701-107 Grades and classes of offenses. (1) An offense defined by this Code or by any other statute of this State for which a sentence of imprisonment is authorized constitutes a crime. Crimes are of three grades: felonies, misdemeanors, and petty misdemeanors. Felonies include murder in the first and second degrees, attempted murder in the first and second degrees, and the following three classes: class A, class B, and class C.

(2) A crime is a felony if it is so designated in this Code or if persons convicted thereof may be sentenced to imprisonment for a term which is in excess of one year.

(3) A crime is a misdemeanor if it is so designated in this Code or in a statute other than this Code enacted subsequent thereto, or if it is defined in a statute other than this Code which provides for a term of imprisonment the maximum of which is one year.

(4) A crime is a petty misdemeanor if it is so designated in this Code or in a statute other than this Code enacted subsequent thereto, or if it is defined by a statute other than this Code that provides that persons convicted thereof may be sentenced to imprisonment for a term not to exceed thirty days.

(5) An offense defined by this Code or by any other statute of this State constitutes a violation if it is so designated in this Code or in the law defining the offense or if no other sentence than a fine, or fine and forfeiture or other civil penalty, is authorized upon conviction or if it is defined by a statute other than this Code which provides that the offense shall not constitute a crime. A violation does not constitute a crime, and conviction of a violation shall not give rise to any civil disability based on conviction of a criminal offense.

(6) Any offense declared by law to constitute a crime, without specification of the grade thereof or of the sentence authorized upon conviction, is a misdemeanor.

(7) An offense defined by any statute of this State other than this Code shall be classified as provided in this section and the sentence that may be imposed upon conviction thereof shall hereafter be governed by this Code. [L 1972, c 9, pt of 1; am L 1987, c 181, 1; am L 2005, c 18, 1]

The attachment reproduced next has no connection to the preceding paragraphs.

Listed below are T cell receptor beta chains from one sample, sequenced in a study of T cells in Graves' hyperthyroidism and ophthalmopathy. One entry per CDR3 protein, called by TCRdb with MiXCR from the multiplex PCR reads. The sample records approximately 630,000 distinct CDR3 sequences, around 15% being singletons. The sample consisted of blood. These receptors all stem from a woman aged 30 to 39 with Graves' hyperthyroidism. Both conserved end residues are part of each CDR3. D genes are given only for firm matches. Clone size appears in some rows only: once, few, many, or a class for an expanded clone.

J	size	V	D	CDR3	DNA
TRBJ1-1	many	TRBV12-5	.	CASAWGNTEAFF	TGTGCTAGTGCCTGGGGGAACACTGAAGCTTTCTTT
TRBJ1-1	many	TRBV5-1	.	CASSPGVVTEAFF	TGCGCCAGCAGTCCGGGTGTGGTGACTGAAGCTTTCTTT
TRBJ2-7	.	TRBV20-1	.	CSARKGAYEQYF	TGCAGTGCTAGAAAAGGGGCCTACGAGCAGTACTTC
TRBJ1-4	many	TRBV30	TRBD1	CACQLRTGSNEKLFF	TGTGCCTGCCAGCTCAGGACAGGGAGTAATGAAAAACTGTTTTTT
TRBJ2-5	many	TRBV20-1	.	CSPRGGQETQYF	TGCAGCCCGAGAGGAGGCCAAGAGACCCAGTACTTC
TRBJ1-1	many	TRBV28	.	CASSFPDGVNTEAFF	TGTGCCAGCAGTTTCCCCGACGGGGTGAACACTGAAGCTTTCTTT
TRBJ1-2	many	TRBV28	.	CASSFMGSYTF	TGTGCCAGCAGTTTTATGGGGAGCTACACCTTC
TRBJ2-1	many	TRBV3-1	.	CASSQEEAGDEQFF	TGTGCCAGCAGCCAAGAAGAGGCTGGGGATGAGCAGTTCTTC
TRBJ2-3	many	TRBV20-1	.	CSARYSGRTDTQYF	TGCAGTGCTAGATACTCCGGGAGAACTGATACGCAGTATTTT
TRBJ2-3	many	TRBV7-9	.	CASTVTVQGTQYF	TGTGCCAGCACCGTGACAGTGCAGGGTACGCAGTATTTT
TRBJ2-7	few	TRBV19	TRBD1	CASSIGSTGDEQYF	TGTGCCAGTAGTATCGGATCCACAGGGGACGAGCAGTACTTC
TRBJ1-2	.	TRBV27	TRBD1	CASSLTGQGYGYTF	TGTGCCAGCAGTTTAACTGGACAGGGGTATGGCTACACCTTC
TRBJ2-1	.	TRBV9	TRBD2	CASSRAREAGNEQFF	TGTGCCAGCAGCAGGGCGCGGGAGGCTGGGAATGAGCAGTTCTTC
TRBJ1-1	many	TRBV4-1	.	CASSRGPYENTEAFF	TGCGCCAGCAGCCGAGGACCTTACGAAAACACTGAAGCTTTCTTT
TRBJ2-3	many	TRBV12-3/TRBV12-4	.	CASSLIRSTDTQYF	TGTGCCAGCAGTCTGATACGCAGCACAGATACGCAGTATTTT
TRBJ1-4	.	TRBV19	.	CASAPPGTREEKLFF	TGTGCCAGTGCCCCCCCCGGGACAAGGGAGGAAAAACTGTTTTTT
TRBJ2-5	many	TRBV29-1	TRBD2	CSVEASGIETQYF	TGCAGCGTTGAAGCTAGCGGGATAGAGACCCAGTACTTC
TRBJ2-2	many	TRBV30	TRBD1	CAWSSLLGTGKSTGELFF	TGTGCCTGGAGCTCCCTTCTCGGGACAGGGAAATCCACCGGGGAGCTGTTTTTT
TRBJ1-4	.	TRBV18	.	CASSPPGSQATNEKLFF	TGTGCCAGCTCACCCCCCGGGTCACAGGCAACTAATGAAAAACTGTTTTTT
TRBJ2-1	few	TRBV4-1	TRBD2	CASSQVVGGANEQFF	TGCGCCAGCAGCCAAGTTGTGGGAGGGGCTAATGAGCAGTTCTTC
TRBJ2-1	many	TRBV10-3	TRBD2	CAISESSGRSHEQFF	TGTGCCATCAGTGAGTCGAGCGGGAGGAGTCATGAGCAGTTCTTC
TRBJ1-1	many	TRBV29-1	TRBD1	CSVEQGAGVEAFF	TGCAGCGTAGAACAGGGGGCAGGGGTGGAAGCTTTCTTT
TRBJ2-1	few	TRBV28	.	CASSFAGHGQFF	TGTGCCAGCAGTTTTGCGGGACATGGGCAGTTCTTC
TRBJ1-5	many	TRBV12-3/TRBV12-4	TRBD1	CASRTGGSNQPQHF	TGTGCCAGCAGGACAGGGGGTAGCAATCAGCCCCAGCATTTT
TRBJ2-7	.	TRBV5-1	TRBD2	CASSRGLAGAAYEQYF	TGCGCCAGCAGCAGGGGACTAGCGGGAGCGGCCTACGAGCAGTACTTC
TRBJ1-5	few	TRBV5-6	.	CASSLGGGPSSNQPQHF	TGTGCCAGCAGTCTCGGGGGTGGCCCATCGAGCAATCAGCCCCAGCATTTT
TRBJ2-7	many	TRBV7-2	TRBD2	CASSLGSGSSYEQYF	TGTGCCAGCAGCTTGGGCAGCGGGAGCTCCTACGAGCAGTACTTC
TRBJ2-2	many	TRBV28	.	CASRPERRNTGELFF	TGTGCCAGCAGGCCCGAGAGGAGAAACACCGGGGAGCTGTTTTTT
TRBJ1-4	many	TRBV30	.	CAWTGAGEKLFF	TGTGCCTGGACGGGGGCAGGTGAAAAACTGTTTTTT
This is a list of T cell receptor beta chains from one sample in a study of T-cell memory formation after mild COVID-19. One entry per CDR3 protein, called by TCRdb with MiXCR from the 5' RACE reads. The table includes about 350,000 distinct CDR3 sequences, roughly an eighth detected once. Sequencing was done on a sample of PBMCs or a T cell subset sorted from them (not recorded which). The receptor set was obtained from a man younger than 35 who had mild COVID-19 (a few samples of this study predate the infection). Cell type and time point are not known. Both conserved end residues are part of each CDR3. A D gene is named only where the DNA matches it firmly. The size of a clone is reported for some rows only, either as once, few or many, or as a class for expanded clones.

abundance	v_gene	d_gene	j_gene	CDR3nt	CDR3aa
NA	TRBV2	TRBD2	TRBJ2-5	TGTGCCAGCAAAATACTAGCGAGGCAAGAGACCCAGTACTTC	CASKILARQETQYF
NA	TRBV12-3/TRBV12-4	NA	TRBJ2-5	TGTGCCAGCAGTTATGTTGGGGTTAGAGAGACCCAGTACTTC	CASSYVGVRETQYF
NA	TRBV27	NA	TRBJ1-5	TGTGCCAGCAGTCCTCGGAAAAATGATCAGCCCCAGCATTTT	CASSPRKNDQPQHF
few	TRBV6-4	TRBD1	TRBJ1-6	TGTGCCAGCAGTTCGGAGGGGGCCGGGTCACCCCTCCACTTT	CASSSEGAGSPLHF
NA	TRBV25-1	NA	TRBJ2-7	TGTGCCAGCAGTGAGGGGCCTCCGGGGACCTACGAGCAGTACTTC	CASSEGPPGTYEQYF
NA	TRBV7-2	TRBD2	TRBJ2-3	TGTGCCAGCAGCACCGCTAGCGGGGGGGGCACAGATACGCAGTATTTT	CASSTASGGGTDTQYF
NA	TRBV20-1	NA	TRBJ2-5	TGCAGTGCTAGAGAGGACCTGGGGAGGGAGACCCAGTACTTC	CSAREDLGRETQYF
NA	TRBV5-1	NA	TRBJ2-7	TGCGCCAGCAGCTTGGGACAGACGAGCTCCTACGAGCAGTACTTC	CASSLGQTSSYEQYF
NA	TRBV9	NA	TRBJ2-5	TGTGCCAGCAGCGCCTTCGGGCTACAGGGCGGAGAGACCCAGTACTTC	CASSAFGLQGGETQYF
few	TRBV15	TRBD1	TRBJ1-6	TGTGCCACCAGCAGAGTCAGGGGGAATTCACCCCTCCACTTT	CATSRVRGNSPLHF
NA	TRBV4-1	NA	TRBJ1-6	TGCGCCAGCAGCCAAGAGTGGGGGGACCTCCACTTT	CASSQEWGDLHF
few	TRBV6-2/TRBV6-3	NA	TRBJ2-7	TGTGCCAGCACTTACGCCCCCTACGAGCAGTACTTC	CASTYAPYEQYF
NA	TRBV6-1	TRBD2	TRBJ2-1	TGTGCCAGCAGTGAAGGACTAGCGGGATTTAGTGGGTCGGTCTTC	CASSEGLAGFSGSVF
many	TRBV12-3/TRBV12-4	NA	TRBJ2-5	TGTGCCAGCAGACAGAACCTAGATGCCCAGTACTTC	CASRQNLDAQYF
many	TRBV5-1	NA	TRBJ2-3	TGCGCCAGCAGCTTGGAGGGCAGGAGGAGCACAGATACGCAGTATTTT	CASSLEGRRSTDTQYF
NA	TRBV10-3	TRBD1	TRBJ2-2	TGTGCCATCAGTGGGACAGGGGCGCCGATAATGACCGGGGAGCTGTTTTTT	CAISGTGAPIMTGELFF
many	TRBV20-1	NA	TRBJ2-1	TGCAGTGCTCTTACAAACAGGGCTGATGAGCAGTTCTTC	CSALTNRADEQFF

Cross References

 

Authorized disposition of convicted defendants, see 706-605.

Classes of felonies, see 706-610.

 

COMMENTARY ON 701-107

 

This section makes it clear that the Code retains the ancient distinction between felonies and misdemeanors, which is important for many procedural purposes. Its main thrust, however, is to govern the classification of offenses defined outside the Code. Subsection (7) declares that all offenses are hereafter to be classified according to this section and punished in accordance with this Code. The purpose is to rationalize the often anomalous classification and punishment of offenses that appear in many parts of the statutory laws.

Hereafter an offense is a felony if it is so designated or if imprisonment for a term in excess of one year is possible. A crime is a misdemeanor if it is so designated in the Code or in a statute enacted after the Code or if it is defined in another statute which sets the maximum term of imprisonment at exactly one year. Other crimes are petty misdemeanors. This will have the effect of reducing the possible sentence for crimes defined in other statutes which provide now for imprisonment for periods ranging from 31 days to just under one year, because the maximum permissible period of imprisonment for a petty misdemeanor is 30 days. The alternative of making such offenses misdemeanors was rejected, because such a classification would in many cases have the undesirable effect of increasing the permissible punishment to one year, the Code's maximum for misdemeanors. However, subsection (6) makes it clear that where no specification of grade or punishment is made, but the offense is declared to be a crime, classification will be as a misdemeanor for purposes of sentencing under this Code.

Subsection (5) creates a class of non-criminal offenses, called violations. No imprisonment may follow conviction of a violation, nor may any civil disabilities be imposed. Classification as a violation would be appropriate for many sumptuary offenses and other offenses of strict liability.

 

SUPPLEMENTAL COMMENTARY ON 701-107

 

Act 181, Session Laws 1987, added language to this section to reflect the recently created statutory murder and attempted murder crimes. These crimes are murder in the first and second degree and attempted murder in the first and second degree. Senate Standing Committee Report No. 1130.

Act 18, Session Laws 2005, amended this section to clearly define a petty misdemeanor as a criminal offense for which the maximum prison term is not to exceed thirty days. Act 18 addressed an inconsistency in the Penal Code with respect to the statutory definition of a petty misdemeanor and the maximum prison term that may be imposed for the conviction of a petty misdemeanor offense. Senate Standing Committee Report No. 1303.

 

Case Notes

 

Subsection (5) cited: 62 H. 222, 615 P.2d 730 (1980).

"Choice of evils" defense applies to violations. 9 H. App. 115, 826 P.2d 884 (1992).

Although a violation does not constitute a crime, it constitutes a penal offense and the legislature intended its penalties to be criminal penalties. 10 H. App. 220, 864 P.2d 1109 (1993).

Defendant did not have a constitutional right to a jury trial for a violation of 852-1, refusal to provide ingress or egress while walking a labor picket line, where the maximum punishment was thirty days in jail or a $200 fine, or both, and violation was thus a petty misdemeanor under subsection (4). 110 H. 139 (App.), 129 P.3d 1167 (2006).

 

 

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